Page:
What Is Parkinson’s Disease?
Parkinson’s disease is a neurological disorder that affects movement, muscle control, and balance. Parkinson’s disease usually affects people 55 - 75 years old, but it can also develop in younger people. The disease is progressive, with symptoms becoming more severe over time.
Symptoms of Parkinson’s Disease
Parkinson’s disease is difficult to diagnose in its early stages. The disease is diagnosed mostly through symptoms, which may include:
- Tremors (shaking) in the hands, arms, legs, and face
- Slowness of movement, especially when initiating motion
- Muscle rigidity
- Difficulty with walking, balance, and coordination
- Difficulty eating and swallowing
- Digestive problems
- Speech problems
- Depression and difficulties with memory and thought processes
There is no cure for Parkinson’s disease. Treatments focus on controlling symptoms and improving quality of life.
- Medications. Because Parkinson’s disease symptoms are due to a deficiency of the brain chemical dopamine, the main drug treatments help increase dopamine levels in the brain. Levadopa, usually combined with carbidopa, is the standard drug treatment. For patients who do not respond to levadopa, dopamine agonists (drugs that mimic the action of dopamine) may be prescribed. Other types of medication may also be used. Unfortunately, many of these drugs can cause side effects and lose effectiveness over time.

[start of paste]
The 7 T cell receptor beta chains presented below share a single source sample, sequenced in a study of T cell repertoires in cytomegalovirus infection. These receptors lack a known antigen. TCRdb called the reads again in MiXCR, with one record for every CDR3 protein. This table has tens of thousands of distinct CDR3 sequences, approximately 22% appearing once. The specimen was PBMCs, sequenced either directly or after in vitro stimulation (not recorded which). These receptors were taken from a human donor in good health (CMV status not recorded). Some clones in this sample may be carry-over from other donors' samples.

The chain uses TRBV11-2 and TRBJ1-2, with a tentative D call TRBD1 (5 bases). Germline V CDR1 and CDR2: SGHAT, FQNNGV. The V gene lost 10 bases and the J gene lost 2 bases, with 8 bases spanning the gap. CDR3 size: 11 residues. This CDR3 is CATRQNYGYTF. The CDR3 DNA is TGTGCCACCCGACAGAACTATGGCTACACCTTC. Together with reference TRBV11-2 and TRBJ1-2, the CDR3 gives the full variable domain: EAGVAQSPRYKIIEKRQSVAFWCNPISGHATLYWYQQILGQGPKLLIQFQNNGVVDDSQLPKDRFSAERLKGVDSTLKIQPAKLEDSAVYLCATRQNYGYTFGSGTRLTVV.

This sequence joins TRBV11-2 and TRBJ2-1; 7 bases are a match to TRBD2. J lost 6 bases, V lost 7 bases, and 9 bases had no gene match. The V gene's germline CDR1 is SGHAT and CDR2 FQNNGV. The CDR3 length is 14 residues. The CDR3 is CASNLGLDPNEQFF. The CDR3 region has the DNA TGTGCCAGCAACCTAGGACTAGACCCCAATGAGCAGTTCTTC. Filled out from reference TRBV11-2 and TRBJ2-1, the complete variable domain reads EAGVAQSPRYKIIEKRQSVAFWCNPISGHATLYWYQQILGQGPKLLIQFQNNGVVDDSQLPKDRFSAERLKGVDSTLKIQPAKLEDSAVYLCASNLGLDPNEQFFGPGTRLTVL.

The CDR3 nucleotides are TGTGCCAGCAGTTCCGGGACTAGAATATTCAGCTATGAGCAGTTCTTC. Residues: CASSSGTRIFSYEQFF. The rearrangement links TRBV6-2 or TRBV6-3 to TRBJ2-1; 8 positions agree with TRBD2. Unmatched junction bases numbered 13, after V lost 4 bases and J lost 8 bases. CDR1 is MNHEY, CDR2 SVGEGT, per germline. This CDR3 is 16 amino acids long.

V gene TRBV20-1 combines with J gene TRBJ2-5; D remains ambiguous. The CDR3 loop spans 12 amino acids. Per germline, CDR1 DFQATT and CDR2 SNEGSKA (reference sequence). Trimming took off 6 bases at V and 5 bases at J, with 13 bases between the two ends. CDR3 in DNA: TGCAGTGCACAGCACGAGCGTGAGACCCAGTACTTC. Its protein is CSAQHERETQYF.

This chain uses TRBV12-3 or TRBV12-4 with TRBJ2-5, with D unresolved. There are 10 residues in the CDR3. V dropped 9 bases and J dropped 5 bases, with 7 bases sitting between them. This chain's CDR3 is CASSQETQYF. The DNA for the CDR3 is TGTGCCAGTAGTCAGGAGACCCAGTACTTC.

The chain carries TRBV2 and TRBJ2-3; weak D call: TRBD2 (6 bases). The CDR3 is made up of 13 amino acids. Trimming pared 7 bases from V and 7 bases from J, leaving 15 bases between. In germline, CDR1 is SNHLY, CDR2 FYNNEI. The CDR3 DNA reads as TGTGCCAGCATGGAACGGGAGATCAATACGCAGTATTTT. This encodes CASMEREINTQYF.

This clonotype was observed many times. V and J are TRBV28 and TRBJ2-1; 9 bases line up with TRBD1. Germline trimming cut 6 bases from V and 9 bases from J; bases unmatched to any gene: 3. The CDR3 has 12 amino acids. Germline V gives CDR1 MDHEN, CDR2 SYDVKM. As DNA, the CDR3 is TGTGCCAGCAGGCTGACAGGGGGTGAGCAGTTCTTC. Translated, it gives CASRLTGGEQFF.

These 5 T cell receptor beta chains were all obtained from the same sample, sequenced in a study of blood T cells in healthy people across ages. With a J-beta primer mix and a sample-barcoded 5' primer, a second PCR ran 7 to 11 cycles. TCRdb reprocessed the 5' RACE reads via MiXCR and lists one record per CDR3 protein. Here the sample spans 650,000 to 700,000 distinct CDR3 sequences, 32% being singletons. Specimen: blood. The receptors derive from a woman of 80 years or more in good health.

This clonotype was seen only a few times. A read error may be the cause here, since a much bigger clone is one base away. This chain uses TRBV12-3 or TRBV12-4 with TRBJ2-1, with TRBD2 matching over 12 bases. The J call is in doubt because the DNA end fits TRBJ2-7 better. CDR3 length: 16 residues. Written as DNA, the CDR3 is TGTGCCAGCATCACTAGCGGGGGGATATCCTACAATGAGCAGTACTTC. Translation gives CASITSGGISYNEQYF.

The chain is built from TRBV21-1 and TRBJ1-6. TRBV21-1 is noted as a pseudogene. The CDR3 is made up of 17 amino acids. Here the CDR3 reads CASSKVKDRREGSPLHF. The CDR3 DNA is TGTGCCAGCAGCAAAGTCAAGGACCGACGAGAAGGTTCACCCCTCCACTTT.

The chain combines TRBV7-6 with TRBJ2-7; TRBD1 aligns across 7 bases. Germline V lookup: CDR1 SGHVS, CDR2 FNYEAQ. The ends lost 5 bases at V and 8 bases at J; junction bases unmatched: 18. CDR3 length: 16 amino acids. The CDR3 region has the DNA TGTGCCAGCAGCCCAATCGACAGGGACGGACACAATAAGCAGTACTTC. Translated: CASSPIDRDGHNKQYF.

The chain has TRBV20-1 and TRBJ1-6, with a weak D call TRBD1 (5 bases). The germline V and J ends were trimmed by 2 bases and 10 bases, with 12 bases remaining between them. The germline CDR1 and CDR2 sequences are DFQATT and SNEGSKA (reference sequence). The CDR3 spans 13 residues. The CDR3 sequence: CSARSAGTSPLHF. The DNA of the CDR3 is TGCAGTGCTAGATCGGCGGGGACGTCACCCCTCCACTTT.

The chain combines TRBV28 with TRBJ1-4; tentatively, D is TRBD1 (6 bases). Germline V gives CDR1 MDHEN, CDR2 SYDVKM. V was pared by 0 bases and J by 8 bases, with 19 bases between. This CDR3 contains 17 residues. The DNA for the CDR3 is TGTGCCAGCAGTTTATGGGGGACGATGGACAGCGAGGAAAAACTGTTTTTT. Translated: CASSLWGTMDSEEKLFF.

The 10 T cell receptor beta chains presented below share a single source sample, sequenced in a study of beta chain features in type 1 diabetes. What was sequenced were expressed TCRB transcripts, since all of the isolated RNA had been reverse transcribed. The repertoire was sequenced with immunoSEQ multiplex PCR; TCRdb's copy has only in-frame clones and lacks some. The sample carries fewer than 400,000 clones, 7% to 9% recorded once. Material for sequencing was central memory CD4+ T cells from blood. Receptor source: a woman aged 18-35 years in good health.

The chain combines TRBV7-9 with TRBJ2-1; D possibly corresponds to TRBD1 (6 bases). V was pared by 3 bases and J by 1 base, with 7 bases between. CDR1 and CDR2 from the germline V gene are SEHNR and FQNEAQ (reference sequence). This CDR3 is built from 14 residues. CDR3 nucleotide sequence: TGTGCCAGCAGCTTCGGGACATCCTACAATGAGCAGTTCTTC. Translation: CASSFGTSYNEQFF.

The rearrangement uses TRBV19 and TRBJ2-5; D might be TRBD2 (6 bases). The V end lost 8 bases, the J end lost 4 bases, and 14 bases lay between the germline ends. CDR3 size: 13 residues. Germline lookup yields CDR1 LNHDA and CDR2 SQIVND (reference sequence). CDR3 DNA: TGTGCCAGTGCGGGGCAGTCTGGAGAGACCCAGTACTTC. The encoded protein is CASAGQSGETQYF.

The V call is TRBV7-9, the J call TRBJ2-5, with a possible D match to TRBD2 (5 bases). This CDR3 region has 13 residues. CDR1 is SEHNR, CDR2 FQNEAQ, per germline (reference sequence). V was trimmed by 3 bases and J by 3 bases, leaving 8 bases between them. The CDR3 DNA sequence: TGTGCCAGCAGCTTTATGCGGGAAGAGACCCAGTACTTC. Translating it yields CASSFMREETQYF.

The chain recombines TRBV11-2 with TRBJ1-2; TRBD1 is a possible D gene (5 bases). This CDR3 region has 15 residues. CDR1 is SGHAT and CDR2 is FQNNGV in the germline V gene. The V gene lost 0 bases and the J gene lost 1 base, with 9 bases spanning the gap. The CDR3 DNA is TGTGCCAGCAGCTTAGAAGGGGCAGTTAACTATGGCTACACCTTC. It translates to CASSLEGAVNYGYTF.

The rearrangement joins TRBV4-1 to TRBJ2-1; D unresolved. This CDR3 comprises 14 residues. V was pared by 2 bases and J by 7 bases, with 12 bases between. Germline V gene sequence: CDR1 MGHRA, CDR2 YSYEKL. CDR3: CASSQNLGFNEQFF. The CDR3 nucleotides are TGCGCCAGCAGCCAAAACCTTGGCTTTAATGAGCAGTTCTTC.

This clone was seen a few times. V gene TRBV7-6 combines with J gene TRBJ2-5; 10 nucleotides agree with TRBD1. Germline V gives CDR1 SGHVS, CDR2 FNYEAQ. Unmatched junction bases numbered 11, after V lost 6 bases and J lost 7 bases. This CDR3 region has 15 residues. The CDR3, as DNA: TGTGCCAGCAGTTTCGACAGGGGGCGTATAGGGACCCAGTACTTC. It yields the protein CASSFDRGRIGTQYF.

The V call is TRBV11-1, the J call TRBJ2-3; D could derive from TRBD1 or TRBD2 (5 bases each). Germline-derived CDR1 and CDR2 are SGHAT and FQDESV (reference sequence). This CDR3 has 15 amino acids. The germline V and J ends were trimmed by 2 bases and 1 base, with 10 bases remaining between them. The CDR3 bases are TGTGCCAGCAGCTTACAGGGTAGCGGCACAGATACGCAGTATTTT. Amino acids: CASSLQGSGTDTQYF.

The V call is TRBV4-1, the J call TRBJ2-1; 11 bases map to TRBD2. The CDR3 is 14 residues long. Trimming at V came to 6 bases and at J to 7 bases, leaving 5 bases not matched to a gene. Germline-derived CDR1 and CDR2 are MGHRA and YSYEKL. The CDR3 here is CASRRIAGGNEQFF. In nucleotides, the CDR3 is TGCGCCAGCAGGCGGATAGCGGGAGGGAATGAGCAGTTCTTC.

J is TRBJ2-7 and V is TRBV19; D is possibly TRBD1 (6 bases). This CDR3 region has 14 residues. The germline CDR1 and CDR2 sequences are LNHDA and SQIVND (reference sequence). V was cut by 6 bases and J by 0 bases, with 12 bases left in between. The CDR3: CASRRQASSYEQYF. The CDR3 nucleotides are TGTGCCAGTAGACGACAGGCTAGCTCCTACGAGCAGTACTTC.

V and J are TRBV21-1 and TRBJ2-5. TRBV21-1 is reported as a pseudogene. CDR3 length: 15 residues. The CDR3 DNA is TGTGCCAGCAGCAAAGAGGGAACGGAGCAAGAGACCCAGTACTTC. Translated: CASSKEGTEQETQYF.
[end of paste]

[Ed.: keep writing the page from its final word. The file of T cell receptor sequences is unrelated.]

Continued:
- Physical Therapy. Physical therapy is an important part of Parkinson’s treatment. Rehabilitation can help patients improve their mobility, speech, and functional abilities.
- Surgery. In some cases of advanced-stage Parkinson’s disease, surgery may help to control motor problems. Deep brain stimulation is currently the preferred surgical method.
Review Date: 06/18/2010
Reviewed By: Harvey Simon, MD, Editor-in-Chief, Associate Professor of Medicine, Harvard Medical School; Physician, Massachusetts General Hospital. Also reviewed by David Zieve, MD, MHA, Medical Director, A.D.A.M., Inc.